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In time of economic crisis, influential thinkers contemplate future

David Dollar's picture

The World Economic Forum, billed as the largest-ever brainstorming on the global agenda, drew about 700 people to Dubai in early November. Image credit: worldeconomicforum at Flickr under a Creative Commons license.
Seven hundred self-styled “smart people” got together in Dubai on Nov. 7-9 under the auspices of the World Economic Forum for what was billed as the largest-ever brainstorming on the global agenda -- that is, the priorities for global action. The event had been planned for a long time, but the deepening global financial and economic crisis naturally colored the discussions. I was part of the trade facilitation group -- under Harvard professor Robert Lawrence -- which worked closely with the trade policy group under Ernesto Zedillo, director of Yale University’s Center for the Study of Globalization. The most fun was the unstructured morning in which we could interact as we chose with any of the 66 other groups. I spent time with the groups working on the future of China, climate change, and growth and development. The official summary is on the WEF website, but I took away three main points from the interesting weekend.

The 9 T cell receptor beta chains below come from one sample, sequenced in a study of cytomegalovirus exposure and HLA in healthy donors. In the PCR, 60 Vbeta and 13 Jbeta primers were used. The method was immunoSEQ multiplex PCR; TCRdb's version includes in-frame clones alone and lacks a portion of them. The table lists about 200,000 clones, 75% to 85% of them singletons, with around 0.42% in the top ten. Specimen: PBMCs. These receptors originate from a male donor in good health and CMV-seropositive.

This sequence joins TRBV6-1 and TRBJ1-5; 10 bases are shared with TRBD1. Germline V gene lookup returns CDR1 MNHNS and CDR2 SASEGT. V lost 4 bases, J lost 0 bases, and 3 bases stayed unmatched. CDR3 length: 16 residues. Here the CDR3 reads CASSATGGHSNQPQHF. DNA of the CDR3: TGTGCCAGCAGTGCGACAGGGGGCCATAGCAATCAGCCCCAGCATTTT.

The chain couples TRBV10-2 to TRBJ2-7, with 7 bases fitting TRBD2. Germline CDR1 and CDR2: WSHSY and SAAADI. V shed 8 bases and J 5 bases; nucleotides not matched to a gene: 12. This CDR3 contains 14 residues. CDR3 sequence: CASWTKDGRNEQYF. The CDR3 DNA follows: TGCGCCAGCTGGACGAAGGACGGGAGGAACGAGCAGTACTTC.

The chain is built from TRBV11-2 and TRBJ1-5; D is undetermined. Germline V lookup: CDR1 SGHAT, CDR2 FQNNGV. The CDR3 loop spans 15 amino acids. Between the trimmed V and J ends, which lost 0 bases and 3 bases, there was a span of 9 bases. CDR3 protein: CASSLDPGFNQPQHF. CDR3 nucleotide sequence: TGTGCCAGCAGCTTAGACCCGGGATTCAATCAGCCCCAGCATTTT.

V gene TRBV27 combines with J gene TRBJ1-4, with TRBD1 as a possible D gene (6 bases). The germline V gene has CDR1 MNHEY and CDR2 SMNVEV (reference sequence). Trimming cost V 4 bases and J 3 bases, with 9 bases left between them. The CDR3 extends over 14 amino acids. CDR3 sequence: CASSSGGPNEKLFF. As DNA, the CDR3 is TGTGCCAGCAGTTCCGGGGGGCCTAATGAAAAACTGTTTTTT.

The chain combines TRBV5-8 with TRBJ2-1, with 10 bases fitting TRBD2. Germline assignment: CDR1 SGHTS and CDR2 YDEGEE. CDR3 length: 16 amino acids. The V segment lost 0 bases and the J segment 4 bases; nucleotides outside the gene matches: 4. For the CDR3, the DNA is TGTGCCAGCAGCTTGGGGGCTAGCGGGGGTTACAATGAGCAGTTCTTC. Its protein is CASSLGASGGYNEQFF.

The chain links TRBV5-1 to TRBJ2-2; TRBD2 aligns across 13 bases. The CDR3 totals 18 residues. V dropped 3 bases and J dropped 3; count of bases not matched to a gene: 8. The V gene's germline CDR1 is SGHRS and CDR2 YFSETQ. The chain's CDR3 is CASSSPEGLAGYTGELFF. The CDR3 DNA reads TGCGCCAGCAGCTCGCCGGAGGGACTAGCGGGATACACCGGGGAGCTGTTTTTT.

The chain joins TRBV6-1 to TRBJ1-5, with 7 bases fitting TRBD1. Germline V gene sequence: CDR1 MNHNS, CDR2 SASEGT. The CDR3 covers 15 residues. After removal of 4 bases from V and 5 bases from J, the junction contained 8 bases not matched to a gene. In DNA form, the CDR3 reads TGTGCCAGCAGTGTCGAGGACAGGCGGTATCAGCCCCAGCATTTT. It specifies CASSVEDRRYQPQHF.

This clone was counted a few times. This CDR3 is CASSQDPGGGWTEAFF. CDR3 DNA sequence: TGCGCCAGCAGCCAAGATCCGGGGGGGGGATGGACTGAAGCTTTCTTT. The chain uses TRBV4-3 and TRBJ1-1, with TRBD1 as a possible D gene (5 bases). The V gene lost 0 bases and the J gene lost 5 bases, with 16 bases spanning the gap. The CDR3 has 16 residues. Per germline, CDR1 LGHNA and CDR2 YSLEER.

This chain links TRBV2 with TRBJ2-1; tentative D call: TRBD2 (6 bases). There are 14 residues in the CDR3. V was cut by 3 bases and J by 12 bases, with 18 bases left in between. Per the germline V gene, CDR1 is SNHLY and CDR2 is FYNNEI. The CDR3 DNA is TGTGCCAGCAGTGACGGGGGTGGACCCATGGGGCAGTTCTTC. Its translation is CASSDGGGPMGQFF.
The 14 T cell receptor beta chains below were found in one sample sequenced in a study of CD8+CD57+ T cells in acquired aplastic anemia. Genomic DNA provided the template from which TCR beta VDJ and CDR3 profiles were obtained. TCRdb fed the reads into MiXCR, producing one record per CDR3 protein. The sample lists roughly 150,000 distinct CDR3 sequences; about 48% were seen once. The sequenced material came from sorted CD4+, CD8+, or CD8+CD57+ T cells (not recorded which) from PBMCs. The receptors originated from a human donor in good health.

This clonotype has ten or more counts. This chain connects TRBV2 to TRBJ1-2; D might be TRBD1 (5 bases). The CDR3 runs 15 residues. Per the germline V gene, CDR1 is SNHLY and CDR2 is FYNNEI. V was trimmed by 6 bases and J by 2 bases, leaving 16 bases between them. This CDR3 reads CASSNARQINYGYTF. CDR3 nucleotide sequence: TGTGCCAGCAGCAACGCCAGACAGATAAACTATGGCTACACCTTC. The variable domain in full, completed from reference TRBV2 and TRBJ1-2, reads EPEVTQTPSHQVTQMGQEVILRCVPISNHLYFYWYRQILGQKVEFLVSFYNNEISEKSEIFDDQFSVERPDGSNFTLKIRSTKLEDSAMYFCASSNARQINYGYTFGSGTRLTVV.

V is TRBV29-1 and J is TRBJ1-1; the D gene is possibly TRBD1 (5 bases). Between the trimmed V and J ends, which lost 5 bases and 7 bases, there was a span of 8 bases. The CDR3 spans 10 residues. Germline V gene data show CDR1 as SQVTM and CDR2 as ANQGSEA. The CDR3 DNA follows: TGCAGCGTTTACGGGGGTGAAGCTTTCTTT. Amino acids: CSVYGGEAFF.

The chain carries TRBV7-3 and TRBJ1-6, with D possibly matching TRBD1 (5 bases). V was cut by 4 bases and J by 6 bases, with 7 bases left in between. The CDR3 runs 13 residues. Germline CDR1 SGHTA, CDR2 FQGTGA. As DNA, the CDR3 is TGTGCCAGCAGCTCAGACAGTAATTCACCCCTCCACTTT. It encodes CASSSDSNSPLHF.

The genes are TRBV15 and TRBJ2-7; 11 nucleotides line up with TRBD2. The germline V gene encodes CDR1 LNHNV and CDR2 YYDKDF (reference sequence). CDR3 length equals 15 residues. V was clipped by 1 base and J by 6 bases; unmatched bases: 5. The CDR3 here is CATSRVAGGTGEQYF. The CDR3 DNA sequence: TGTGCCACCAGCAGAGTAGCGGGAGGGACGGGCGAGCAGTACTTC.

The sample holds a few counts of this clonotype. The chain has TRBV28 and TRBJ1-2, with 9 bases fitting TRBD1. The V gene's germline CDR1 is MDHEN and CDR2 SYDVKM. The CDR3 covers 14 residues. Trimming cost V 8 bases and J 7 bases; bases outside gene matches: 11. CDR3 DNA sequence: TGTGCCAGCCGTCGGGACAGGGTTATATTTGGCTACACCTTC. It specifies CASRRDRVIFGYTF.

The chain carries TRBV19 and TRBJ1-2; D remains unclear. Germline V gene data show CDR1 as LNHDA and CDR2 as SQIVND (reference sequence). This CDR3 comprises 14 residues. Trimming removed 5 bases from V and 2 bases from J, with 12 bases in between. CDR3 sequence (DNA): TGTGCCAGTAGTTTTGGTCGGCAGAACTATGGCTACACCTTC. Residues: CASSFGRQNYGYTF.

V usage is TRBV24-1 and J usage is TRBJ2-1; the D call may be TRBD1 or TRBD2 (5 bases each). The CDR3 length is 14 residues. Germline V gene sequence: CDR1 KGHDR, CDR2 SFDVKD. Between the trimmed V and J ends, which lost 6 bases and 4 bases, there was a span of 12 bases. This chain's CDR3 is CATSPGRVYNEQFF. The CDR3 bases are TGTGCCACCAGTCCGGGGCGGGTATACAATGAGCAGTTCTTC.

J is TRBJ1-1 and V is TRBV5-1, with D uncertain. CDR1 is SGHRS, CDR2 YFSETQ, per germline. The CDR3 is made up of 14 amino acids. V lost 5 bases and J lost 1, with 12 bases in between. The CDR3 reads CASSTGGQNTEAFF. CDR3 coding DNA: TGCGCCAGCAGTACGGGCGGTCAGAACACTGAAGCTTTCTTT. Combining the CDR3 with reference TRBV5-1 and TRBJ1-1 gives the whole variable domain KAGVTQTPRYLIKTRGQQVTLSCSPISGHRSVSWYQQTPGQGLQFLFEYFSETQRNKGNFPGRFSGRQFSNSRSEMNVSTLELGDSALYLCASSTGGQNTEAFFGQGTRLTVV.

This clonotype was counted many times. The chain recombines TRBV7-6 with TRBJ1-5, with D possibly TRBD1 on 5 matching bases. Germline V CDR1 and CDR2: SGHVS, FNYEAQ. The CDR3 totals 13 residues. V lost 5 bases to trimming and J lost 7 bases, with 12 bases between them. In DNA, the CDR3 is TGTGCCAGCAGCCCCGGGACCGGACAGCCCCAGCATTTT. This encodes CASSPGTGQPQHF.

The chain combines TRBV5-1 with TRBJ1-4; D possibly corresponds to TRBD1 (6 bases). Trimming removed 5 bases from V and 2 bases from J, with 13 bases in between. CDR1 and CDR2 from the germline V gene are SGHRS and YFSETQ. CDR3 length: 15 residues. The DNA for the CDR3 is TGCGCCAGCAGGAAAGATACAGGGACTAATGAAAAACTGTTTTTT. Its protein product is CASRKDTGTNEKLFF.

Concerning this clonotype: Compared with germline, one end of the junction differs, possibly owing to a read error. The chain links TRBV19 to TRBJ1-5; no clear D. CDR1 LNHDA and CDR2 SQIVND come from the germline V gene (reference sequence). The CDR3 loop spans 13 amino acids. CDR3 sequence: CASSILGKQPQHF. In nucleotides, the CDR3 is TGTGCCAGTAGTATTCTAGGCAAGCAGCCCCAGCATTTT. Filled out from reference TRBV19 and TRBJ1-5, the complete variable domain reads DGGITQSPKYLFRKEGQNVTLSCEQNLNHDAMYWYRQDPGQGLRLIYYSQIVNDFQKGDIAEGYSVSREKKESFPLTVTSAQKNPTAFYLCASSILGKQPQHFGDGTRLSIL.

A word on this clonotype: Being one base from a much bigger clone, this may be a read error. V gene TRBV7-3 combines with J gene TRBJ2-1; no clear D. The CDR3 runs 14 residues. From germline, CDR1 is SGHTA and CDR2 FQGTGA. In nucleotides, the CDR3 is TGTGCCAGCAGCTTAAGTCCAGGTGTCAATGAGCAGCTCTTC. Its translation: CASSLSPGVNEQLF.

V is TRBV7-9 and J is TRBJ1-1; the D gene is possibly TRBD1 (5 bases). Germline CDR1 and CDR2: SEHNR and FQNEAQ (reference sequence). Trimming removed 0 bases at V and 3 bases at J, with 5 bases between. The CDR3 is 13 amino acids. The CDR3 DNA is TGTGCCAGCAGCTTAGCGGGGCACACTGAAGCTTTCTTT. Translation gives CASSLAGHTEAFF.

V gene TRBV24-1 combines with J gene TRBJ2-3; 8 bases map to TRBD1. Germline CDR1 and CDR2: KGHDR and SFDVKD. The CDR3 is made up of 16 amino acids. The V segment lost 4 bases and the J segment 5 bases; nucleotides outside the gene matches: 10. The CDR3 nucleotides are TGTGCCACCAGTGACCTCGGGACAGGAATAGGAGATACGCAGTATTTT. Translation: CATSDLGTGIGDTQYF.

It is striking how well the global trade system is working, even as the global financial system spirals into crisis. This is not to say that global trade is immune from the crisis, far from it. Trade finance has contracted sharply and the World Bank projects that total global trade in 2009 will decline for the first time since 1982. But what is striking is that global trade has a well-defined set of rules and an institution (the World Trade Organization) to oversee them. Global finance, on the other hand, does not have a well-defined set of rules and regulations. Until now, the system of global trade continued to work well.

Dead as a Doha?

Michael Figueroa's picture

After seven years of fitful trade negotiations, the WTO’s Doha Round has collapsed, and the post mortems have already hit the newsstands.  Writing in the International Herald Tribune, Keith Bradsher points to a new alliance between China and India, both pushing for so-called “safeguard” rules for agriculture, translating int